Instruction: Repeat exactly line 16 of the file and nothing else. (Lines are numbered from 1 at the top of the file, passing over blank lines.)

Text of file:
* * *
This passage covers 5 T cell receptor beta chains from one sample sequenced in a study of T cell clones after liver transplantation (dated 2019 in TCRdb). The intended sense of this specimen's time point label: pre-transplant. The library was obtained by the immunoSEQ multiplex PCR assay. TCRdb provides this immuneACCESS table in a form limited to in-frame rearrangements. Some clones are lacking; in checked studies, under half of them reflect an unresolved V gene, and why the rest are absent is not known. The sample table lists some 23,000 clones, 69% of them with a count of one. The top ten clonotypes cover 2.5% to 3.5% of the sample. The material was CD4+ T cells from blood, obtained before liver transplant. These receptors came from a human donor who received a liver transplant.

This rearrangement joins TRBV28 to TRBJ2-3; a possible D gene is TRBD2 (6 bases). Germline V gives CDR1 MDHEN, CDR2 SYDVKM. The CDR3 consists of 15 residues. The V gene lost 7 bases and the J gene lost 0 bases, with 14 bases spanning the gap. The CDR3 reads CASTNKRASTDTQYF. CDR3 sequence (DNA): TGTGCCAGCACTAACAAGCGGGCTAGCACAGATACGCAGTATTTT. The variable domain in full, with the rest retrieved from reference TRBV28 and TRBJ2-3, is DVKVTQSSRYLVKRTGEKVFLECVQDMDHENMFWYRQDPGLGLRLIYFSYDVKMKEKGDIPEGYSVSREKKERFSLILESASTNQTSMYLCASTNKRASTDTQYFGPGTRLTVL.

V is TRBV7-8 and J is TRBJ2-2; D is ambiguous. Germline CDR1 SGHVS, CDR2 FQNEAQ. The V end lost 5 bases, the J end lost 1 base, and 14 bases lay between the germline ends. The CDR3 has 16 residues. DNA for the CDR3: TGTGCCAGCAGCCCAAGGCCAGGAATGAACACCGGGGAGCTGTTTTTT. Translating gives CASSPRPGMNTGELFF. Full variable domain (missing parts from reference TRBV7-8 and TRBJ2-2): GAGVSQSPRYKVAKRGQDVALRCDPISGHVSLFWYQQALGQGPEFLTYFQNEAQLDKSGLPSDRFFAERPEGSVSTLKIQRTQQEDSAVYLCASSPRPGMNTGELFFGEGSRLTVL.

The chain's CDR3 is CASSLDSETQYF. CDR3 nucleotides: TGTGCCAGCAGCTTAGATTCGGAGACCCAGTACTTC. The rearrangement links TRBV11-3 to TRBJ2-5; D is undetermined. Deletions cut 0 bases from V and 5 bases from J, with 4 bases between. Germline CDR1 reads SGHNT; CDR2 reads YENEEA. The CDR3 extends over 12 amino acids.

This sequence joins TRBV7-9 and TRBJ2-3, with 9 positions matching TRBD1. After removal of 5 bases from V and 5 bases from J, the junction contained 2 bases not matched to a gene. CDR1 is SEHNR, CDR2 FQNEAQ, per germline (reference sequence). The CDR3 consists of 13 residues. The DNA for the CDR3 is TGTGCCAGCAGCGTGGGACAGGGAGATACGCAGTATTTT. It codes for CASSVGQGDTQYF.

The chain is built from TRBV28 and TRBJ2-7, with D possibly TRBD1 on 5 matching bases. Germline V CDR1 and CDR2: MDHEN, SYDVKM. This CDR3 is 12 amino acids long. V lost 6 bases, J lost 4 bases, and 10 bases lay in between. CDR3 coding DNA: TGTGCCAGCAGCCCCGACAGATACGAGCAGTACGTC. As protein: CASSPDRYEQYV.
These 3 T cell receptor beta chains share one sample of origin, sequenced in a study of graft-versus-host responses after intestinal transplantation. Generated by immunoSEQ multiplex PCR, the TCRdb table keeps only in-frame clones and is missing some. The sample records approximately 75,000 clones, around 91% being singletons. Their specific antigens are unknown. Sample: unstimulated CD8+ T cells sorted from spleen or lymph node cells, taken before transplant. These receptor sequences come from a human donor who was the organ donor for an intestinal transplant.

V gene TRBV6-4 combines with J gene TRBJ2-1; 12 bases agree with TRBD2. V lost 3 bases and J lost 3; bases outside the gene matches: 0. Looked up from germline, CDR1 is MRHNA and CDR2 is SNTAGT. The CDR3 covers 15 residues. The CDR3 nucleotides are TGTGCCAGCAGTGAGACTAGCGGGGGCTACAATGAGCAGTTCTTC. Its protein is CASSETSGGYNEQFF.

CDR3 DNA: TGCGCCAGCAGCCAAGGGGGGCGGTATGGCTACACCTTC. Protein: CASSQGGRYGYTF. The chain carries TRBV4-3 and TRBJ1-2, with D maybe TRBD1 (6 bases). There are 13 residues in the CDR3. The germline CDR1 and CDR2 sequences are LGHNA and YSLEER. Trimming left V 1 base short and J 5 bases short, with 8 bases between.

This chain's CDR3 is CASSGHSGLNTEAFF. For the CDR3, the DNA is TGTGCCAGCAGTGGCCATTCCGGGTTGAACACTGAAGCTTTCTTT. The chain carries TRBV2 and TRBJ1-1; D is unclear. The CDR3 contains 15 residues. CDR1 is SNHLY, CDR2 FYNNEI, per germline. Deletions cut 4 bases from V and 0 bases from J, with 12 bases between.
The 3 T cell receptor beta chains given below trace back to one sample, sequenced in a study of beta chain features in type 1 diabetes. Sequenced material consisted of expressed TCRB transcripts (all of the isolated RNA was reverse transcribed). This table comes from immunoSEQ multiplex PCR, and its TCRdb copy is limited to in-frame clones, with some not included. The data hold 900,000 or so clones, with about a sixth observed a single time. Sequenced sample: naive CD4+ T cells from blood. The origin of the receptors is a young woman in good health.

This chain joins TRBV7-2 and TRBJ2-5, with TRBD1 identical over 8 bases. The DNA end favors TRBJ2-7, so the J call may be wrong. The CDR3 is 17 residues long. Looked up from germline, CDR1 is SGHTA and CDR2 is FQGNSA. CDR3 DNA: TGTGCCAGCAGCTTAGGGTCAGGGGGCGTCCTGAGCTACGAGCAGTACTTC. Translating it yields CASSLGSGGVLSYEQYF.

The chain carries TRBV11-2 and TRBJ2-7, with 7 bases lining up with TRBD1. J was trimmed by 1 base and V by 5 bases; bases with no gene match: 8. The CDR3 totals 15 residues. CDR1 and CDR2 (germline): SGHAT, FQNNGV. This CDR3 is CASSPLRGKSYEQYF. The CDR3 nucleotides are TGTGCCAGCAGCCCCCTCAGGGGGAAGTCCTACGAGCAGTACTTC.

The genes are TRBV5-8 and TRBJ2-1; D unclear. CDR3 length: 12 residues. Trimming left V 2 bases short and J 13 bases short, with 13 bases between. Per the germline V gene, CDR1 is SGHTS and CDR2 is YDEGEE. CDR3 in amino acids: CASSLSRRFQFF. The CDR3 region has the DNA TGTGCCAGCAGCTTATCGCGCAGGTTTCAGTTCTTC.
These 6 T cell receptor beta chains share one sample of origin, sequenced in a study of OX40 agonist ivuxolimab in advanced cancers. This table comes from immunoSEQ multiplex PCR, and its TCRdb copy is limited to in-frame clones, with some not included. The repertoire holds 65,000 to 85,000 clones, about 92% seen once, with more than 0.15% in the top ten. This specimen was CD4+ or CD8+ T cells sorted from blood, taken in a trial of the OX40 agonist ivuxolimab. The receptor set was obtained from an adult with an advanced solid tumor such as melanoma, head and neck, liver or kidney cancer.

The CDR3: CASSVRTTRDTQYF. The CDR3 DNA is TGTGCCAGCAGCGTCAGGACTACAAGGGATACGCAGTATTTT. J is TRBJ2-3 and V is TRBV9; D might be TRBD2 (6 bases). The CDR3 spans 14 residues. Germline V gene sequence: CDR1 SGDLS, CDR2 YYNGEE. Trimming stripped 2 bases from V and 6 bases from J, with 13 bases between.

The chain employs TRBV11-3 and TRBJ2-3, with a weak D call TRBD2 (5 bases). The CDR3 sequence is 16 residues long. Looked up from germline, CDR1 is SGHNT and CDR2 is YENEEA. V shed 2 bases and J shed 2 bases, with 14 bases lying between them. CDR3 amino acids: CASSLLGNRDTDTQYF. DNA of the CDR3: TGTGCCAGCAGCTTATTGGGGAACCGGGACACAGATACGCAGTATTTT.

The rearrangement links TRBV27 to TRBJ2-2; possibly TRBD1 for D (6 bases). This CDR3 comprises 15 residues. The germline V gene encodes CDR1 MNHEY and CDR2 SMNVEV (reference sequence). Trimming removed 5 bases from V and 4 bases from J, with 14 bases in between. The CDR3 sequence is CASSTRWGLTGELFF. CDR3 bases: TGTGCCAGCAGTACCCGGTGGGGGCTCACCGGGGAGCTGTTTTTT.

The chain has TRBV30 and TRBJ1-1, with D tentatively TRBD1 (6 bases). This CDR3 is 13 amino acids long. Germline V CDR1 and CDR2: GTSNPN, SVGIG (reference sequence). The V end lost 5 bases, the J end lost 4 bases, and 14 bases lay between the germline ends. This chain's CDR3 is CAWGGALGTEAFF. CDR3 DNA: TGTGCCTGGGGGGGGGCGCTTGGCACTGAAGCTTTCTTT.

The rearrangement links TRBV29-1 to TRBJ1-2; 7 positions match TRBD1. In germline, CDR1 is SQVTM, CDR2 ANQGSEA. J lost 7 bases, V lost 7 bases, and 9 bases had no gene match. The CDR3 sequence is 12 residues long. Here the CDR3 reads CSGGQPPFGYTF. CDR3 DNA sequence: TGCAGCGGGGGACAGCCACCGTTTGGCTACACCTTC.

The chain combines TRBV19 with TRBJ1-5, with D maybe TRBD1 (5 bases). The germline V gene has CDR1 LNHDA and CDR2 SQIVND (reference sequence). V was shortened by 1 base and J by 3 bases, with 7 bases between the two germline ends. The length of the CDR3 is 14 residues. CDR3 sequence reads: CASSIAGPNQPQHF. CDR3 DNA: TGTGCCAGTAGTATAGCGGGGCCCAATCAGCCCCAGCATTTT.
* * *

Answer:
The CDR3: CASSVRTTRDTQYF. The CDR3 DNA is TGTGCCAGCAGCGTCAGGACTACAAGGGATACGCAGTATTTT. J is TRBJ2-3 and V is TRBV9; D might be TRBD2 (6 bases). The CDR3 spans 14 residues. Germline V gene sequence: CDR1 SGDLS, CDR2 YYNGEE. Trimming stripped 2 bases from V and 6 bases from J, with 13 bases between.